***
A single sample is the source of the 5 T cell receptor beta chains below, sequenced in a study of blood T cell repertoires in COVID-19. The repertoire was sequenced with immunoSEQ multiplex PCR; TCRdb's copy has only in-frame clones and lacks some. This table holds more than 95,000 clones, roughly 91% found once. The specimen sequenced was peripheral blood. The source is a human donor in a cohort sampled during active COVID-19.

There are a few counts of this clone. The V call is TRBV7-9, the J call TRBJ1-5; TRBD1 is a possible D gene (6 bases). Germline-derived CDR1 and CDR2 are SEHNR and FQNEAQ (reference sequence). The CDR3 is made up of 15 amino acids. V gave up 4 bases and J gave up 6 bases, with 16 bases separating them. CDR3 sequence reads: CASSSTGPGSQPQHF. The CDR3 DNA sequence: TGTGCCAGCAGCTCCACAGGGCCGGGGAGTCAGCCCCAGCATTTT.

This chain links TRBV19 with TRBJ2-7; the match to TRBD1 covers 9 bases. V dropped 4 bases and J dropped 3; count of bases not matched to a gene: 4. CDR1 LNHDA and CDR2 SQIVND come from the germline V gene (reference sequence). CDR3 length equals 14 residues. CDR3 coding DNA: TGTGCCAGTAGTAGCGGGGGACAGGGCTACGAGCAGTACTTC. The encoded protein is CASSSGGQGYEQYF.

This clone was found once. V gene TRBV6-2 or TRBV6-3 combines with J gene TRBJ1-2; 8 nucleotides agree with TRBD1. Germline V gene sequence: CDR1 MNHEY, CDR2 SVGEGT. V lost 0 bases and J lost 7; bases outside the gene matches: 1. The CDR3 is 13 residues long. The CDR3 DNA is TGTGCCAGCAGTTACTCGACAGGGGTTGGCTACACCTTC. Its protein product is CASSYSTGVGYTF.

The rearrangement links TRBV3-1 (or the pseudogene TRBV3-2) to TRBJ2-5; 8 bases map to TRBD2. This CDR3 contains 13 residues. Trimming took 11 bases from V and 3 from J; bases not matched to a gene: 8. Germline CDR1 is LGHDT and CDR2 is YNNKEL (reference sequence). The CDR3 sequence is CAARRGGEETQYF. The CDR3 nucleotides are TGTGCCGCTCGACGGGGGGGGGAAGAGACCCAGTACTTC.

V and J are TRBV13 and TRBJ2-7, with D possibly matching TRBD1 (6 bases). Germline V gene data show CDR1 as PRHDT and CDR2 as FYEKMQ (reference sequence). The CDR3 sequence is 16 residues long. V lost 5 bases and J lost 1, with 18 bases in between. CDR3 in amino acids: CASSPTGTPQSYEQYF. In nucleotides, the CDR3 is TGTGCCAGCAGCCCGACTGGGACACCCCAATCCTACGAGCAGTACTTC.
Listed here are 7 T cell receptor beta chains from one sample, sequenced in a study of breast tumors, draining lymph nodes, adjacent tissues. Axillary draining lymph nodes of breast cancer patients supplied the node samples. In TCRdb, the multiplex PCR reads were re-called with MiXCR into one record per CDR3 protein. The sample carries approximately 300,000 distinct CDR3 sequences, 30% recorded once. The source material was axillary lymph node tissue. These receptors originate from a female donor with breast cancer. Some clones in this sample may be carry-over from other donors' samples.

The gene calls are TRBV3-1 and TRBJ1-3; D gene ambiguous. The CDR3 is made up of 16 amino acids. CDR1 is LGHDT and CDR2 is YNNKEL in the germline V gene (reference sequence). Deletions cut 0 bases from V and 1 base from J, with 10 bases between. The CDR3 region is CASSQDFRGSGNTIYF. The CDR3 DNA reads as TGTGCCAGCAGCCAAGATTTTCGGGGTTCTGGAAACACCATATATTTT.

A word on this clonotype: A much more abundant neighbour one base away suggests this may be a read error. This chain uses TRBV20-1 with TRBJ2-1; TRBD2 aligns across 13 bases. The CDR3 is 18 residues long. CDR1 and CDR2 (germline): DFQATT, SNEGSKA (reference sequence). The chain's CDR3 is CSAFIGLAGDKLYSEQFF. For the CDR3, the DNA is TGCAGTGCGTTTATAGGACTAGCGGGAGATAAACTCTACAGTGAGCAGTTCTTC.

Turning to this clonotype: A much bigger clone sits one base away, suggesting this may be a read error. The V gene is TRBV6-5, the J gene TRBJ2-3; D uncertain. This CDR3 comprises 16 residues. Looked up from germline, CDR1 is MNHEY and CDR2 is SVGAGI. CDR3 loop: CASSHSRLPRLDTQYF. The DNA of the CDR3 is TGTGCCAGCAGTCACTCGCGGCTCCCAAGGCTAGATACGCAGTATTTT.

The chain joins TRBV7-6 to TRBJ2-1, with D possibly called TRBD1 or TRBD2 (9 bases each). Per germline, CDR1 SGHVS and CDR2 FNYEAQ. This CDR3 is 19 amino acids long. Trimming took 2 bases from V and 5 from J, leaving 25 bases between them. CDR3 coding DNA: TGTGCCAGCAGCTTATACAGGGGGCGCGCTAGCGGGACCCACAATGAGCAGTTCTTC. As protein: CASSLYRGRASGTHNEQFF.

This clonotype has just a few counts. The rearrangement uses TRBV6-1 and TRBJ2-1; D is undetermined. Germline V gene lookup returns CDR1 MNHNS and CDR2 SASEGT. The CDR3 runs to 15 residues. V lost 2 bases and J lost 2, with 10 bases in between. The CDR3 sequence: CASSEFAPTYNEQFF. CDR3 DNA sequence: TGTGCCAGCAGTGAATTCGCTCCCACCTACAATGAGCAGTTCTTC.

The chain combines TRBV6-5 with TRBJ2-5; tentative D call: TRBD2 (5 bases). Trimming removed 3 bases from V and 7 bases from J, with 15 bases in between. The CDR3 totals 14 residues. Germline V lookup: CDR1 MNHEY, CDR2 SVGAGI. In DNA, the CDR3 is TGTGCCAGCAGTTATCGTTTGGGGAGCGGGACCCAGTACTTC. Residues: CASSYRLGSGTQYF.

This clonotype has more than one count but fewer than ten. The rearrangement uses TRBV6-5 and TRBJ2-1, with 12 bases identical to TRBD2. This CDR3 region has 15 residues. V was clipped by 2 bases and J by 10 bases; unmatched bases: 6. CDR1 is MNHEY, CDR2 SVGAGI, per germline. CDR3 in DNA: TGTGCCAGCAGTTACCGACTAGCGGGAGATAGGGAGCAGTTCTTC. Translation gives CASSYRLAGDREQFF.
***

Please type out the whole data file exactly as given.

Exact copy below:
A single sample is the source of the 5 T cell receptor beta chains below, sequenced in a study of blood T cell repertoires in COVID-19. The repertoire was sequenced with immunoSEQ multiplex PCR; TCRdb's copy has only in-frame clones and lacks some. This table holds more than 95,000 clones, roughly 91% found once. The specimen sequenced was peripheral blood. The source is a human donor in a cohort sampled during active COVID-19.

There are a few counts of this clone. The V call is TRBV7-9, the J call TRBJ1-5; TRBD1 is a possible D gene (6 bases). Germline-derived CDR1 and CDR2 are SEHNR and FQNEAQ (reference sequence). The CDR3 is made up of 15 amino acids. V gave up 4 bases and J gave up 6 bases, with 16 bases separating them. CDR3 sequence reads: CASSSTGPGSQPQHF. The CDR3 DNA sequence: TGTGCCAGCAGCTCCACAGGGCCGGGGAGTCAGCCCCAGCATTTT.

This chain links TRBV19 with TRBJ2-7; the match to TRBD1 covers 9 bases. V dropped 4 bases and J dropped 3; count of bases not matched to a gene: 4. CDR1 LNHDA and CDR2 SQIVND come from the germline V gene (reference sequence). CDR3 length equals 14 residues. CDR3 coding DNA: TGTGCCAGTAGTAGCGGGGGACAGGGCTACGAGCAGTACTTC. The encoded protein is CASSSGGQGYEQYF.

This clone was found once. V gene TRBV6-2 or TRBV6-3 combines with J gene TRBJ1-2; 8 nucleotides agree with TRBD1. Germline V gene sequence: CDR1 MNHEY, CDR2 SVGEGT. V lost 0 bases and J lost 7; bases outside the gene matches: 1. The CDR3 is 13 residues long. The CDR3 DNA is TGTGCCAGCAGTTACTCGACAGGGGTTGGCTACACCTTC. Its protein product is CASSYSTGVGYTF.

The rearrangement links TRBV3-1 (or the pseudogene TRBV3-2) to TRBJ2-5; 8 bases map to TRBD2. This CDR3 contains 13 residues. Trimming took 11 bases from V and 3 from J; bases not matched to a gene: 8. Germline CDR1 is LGHDT and CDR2 is YNNKEL (reference sequence). The CDR3 sequence is CAARRGGEETQYF. The CDR3 nucleotides are TGTGCCGCTCGACGGGGGGGGGAAGAGACCCAGTACTTC.

V and J are TRBV13 and TRBJ2-7, with D possibly matching TRBD1 (6 bases). Germline V gene data show CDR1 as PRHDT and CDR2 as FYEKMQ (reference sequence). The CDR3 sequence is 16 residues long. V lost 5 bases and J lost 1, with 18 bases in between. CDR3 in amino acids: CASSPTGTPQSYEQYF. In nucleotides, the CDR3 is TGTGCCAGCAGCCCGACTGGGACACCCCAATCCTACGAGCAGTACTTC.
Listed here are 7 T cell receptor beta chains from one sample, sequenced in a study of breast tumors, draining lymph nodes, adjacent tissues. Axillary draining lymph nodes of breast cancer patients supplied the node samples. In TCRdb, the multiplex PCR reads were re-called with MiXCR into one record per CDR3 protein. The sample carries approximately 300,000 distinct CDR3 sequences, 30% recorded once. The source material was axillary lymph node tissue. These receptors originate from a female donor with breast cancer. Some clones in this sample may be carry-over from other donors' samples.

The gene calls are TRBV3-1 and TRBJ1-3; D gene ambiguous. The CDR3 is made up of 16 amino acids. CDR1 is LGHDT and CDR2 is YNNKEL in the germline V gene (reference sequence). Deletions cut 0 bases from V and 1 base from J, with 10 bases between. The CDR3 region is CASSQDFRGSGNTIYF. The CDR3 DNA reads as TGTGCCAGCAGCCAAGATTTTCGGGGTTCTGGAAACACCATATATTTT.

A word on this clonotype: A much more abundant neighbour one base away suggests this may be a read error. This chain uses TRBV20-1 with TRBJ2-1; TRBD2 aligns across 13 bases. The CDR3 is 18 residues long. CDR1 and CDR2 (germline): DFQATT, SNEGSKA (reference sequence). The chain's CDR3 is CSAFIGLAGDKLYSEQFF. For the CDR3, the DNA is TGCAGTGCGTTTATAGGACTAGCGGGAGATAAACTCTACAGTGAGCAGTTCTTC.

Turning to this clonotype: A much bigger clone sits one base away, suggesting this may be a read error. The V gene is TRBV6-5, the J gene TRBJ2-3; D uncertain. This CDR3 comprises 16 residues. Looked up from germline, CDR1 is MNHEY and CDR2 is SVGAGI. CDR3 loop: CASSHSRLPRLDTQYF. The DNA of the CDR3 is TGTGCCAGCAGTCACTCGCGGCTCCCAAGGCTAGATACGCAGTATTTT.

The chain joins TRBV7-6 to TRBJ2-1, with D possibly called TRBD1 or TRBD2 (9 bases each). Per germline, CDR1 SGHVS and CDR2 FNYEAQ. This CDR3 is 19 amino acids long. Trimming took 2 bases from V and 5 from J, leaving 25 bases between them. CDR3 coding DNA: TGTGCCAGCAGCTTATACAGGGGGCGCGCTAGCGGGACCCACAATGAGCAGTTCTTC. As protein: CASSLYRGRASGTHNEQFF.

This clonotype has just a few counts. The rearrangement uses TRBV6-1 and TRBJ2-1; D is undetermined. Germline V gene lookup returns CDR1 MNHNS and CDR2 SASEGT. The CDR3 runs to 15 residues. V lost 2 bases and J lost 2, with 10 bases in between. The CDR3 sequence: CASSEFAPTYNEQFF. CDR3 DNA sequence: TGTGCCAGCAGTGAATTCGCTCCCACCTACAATGAGCAGTTCTTC.

The chain combines TRBV6-5 with TRBJ2-5; tentative D call: TRBD2 (5 bases). Trimming removed 3 bases from V and 7 bases from J, with 15 bases in between. The CDR3 totals 14 residues. Germline V lookup: CDR1 MNHEY, CDR2 SVGAGI. In DNA, the CDR3 is TGTGCCAGCAGTTATCGTTTGGGGAGCGGGACCCAGTACTTC. Residues: CASSYRLGSGTQYF.

This clonotype has more than one count but fewer than ten. The rearrangement uses TRBV6-5 and TRBJ2-1, with 12 bases identical to TRBD2. This CDR3 region has 15 residues. V was clipped by 2 bases and J by 10 bases; unmatched bases: 6. CDR1 is MNHEY, CDR2 SVGAGI, per germline. CDR3 in DNA: TGTGCCAGCAGTTACCGACTAGCGGGAGATAGGGAGCAGTTCTTC. Translation gives CASSYRLAGDREQFF.